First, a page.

Just as the biblical three wise men from the East once did, 15 pilgrims have been traveling across field and fountain, moor and mountain to make it to the Christian Holy Land this Christmas Eve.
Journeying more than 900 miles, the pilgrims, representing seven nationalities from four continents, have been walking from Iraq to Bethlehem for the past three months in what is being called the first re-enactment of the expedition of the three kings — or Magi — 2,000 years ago.
The trip, called “The Journey of the Magi,” is being made on camel and on foot, using the original trade routes that connected the Euphrates River in Iraq to the Holy Land in ancient times.
Needless to say, the journey has had its difficult moments. “It is not easy to ride a camel,” said group leader Robin Wainwright, 59, in November. “We count on Jesus.”
This time though, the pilgrims have been bearing not gold, frankincense and myrrh, but a message of peace, brotherhood and community work.
The latter, called “Gifts of the Magi” includes a daily routine of community and humanitarian projects in the countries they traversed including Iraq, Iran, and Syria.
Sponsored by the Holy Land Trust, an American nonprofit organization dedicated to promoting awareness of the Middle East, the trip was launched in late September in three ancient cities — Hamadam in western Iran, once known as Ecbatana and revered as the site of the tomb of the Jewish heroine Esther; Mosul in northern Iraq, across the Tigris River from the ruins of Nineveh; and Muqaiyir in southern Iraq, once Ur, the early home of the biblical patriarch Abraham.
However, the pilgrims are also conducting a virtual journey, documenting their trip on a Web site that includes daily journal entries, photos, video clips, message boards and resources for parents and educators.
A Cultural Education
One of the goals of the trip is to expose Western Christians to Arab Christians in the Middle East.
“In the Western world, everything we see in the movies, books and newspapers carries a negative image of both the governments and the people of the Middle East,” said Peter Ryan, a journalist traveling with the group. “The people here are friendly, generous, and hospitable.”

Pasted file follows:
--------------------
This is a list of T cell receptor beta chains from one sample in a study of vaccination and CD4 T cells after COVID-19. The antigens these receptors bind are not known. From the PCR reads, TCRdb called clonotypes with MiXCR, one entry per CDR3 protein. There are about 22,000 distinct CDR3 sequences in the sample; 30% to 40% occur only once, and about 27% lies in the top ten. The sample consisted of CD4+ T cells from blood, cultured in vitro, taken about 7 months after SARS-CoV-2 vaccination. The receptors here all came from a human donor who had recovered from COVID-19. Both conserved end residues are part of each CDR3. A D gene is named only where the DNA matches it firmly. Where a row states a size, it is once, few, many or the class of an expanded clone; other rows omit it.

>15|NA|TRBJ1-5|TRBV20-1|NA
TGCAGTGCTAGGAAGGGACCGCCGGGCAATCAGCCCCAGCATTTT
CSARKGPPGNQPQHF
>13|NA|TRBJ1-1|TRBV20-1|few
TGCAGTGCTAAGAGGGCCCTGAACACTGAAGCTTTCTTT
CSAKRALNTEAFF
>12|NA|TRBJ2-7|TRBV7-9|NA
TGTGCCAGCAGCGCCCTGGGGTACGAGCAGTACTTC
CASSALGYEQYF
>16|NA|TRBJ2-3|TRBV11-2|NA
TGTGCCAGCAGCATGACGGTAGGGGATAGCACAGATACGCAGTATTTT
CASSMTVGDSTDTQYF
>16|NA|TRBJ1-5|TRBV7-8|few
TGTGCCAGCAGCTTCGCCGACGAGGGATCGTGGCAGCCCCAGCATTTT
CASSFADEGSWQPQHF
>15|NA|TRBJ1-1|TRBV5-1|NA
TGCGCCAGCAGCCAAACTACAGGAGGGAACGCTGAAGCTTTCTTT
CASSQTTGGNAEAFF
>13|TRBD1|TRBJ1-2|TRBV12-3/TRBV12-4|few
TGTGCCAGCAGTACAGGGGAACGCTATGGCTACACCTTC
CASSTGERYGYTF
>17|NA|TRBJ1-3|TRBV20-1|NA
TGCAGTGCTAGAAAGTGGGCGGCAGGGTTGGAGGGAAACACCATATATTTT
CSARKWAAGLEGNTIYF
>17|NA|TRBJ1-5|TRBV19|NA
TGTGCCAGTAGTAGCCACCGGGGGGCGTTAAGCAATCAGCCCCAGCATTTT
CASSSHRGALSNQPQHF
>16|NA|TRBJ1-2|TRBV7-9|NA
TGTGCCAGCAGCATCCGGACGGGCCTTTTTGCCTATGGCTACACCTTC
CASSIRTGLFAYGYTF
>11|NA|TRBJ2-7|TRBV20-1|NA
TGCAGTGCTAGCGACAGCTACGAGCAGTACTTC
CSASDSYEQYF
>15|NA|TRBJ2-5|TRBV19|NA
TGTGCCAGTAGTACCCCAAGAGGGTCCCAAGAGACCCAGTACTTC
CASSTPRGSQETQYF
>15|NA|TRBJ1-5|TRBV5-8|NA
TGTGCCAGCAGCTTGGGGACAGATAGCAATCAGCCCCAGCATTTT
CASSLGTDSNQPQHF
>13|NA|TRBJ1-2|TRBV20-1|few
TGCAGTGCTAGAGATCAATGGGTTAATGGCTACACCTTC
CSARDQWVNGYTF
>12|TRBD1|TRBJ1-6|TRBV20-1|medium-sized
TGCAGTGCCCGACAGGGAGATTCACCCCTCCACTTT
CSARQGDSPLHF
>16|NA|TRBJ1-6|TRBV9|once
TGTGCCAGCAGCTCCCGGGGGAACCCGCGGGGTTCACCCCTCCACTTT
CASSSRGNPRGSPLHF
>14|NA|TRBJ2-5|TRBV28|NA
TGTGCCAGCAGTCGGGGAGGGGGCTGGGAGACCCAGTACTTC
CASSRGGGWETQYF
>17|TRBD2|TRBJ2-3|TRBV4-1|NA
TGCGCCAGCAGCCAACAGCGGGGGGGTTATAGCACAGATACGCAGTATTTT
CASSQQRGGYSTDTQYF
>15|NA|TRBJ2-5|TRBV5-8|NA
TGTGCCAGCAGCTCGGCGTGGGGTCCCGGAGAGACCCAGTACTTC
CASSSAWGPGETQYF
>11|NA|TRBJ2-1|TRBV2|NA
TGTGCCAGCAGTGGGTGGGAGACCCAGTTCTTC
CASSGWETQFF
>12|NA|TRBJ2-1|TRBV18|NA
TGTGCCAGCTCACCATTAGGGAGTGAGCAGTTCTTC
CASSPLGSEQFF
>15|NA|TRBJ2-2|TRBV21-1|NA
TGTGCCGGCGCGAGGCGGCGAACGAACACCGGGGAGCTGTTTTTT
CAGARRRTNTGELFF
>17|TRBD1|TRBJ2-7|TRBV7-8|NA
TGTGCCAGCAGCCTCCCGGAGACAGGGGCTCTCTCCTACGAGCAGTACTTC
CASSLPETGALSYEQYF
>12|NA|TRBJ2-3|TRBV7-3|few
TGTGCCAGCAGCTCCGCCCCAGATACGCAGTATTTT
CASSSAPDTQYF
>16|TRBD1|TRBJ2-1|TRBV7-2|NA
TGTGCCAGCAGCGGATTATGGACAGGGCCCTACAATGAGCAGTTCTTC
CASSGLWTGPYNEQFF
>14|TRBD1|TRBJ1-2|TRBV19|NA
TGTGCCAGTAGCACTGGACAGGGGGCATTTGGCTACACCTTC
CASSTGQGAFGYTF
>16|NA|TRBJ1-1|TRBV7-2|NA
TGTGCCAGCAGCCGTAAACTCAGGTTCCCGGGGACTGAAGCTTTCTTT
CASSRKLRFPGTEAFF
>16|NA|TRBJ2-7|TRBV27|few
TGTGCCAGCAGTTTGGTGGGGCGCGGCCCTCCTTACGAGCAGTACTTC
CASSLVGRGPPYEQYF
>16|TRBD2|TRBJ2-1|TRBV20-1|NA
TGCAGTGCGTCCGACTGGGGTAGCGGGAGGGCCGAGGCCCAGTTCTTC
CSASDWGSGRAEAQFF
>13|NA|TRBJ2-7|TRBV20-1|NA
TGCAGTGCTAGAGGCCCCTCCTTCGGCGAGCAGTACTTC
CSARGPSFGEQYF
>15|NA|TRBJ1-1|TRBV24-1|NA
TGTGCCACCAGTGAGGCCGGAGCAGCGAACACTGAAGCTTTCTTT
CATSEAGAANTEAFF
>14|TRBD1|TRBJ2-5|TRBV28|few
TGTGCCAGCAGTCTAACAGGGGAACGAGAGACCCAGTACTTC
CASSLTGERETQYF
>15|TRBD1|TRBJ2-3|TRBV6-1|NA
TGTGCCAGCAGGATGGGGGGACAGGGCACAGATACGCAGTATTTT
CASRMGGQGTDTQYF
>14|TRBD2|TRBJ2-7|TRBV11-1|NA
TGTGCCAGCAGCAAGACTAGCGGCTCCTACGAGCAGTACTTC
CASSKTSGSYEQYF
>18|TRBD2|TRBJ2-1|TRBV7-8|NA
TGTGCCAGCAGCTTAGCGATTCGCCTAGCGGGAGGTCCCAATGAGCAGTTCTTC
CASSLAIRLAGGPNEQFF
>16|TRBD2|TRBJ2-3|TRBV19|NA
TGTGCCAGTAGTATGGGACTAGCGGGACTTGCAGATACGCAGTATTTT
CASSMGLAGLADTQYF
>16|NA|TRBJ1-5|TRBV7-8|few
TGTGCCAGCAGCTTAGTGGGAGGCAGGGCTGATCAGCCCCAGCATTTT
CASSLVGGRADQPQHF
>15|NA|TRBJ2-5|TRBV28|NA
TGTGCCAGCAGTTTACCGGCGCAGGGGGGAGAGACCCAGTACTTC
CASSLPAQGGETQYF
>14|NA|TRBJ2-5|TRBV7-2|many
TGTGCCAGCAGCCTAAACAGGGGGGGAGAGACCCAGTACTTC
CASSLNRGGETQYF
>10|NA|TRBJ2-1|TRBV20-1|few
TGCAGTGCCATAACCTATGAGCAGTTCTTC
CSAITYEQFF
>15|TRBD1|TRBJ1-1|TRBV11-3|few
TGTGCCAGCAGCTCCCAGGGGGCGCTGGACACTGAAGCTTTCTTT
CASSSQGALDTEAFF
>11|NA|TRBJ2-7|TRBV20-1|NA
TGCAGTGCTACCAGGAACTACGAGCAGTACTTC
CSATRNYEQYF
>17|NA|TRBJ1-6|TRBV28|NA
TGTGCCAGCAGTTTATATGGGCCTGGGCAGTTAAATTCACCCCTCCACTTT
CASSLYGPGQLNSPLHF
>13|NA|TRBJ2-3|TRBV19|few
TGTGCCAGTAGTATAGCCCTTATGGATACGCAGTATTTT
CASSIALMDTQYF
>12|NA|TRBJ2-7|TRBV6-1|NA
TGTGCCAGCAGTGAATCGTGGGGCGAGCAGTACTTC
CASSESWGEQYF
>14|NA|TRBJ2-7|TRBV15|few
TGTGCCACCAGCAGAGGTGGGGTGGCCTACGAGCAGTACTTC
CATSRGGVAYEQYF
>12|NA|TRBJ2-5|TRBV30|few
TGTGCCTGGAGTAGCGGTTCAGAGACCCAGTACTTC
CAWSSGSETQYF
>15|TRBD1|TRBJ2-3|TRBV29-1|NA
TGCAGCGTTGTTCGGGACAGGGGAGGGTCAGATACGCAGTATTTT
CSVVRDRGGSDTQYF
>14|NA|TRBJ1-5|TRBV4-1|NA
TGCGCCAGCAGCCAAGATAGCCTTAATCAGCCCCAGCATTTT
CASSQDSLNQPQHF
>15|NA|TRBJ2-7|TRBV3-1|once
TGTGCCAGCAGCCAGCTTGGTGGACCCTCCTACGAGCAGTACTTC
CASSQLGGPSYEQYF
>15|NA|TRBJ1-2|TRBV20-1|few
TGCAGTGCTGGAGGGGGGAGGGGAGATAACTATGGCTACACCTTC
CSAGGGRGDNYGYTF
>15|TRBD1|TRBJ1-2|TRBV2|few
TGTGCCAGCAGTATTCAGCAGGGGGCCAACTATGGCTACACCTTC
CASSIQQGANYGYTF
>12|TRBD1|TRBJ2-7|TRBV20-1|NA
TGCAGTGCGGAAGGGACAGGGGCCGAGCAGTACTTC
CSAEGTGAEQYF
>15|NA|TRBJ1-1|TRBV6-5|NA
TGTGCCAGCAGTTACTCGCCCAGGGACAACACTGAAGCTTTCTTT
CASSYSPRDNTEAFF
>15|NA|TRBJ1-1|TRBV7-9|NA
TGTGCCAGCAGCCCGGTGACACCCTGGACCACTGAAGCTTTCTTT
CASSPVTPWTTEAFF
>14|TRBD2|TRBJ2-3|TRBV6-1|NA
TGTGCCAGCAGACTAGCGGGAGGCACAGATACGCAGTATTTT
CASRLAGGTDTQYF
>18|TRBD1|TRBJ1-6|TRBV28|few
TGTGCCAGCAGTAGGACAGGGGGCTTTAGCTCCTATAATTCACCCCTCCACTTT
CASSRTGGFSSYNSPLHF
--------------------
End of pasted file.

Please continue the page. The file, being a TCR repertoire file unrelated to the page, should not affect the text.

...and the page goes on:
Along the way, the pilgrims also intend to increase their awareness of the current conflict that has gripped the Middle East.
Their message and their destination — Bethlehem — could not have been more timely.
The year 2000 is regarded as the 2,000 anniversary of the birth of Christ, and of the journey of the three wise men who came to honor the baby Jesus.
Bethlehem was expected to be a hub of tourist and holiday activity this anniversary season. But the latest round of conflict, which began in September, has, Grinch-like, stolen Christmas from Bethlehem.
In three months of violence, more than 340 people have died, most of them Palestinians.
Access to Bethlehem — which lies south of Jerusalem in Palestinian territory — is controlled by Israeli troops. Vehicles with Israeli plates are not permitted in Bethlehem and tourists have had to switch to Palestinian taxis or simply make it on foot.
The Grinch Who Stole Christmas
And that’s the least of the Christmas troubles plaguing the town where Jesus is believed to have been born. Palestinian shop owners expecting a record tourist season are faced with a once-popular Christmas destination looking like a ghost town.
Manger Square, one of the most popular areas of the city, lies quiet, as does the Church of the Nativity, a church built at the site that tradition holds as the site of the stable where Jesus was born. Many hotels and shops have shut down.
But on Thursday, Palestinian children gathered in Manger Square to display drawings and posters created in response to the conflict. A small child held a sign reading “Stop bombing Bethlehem.”
The weary pilgrims plan to arrive in Bethlehem on Sunday. Bethlehem quietly waits for their arrival.
The Associated Press contributed to this report.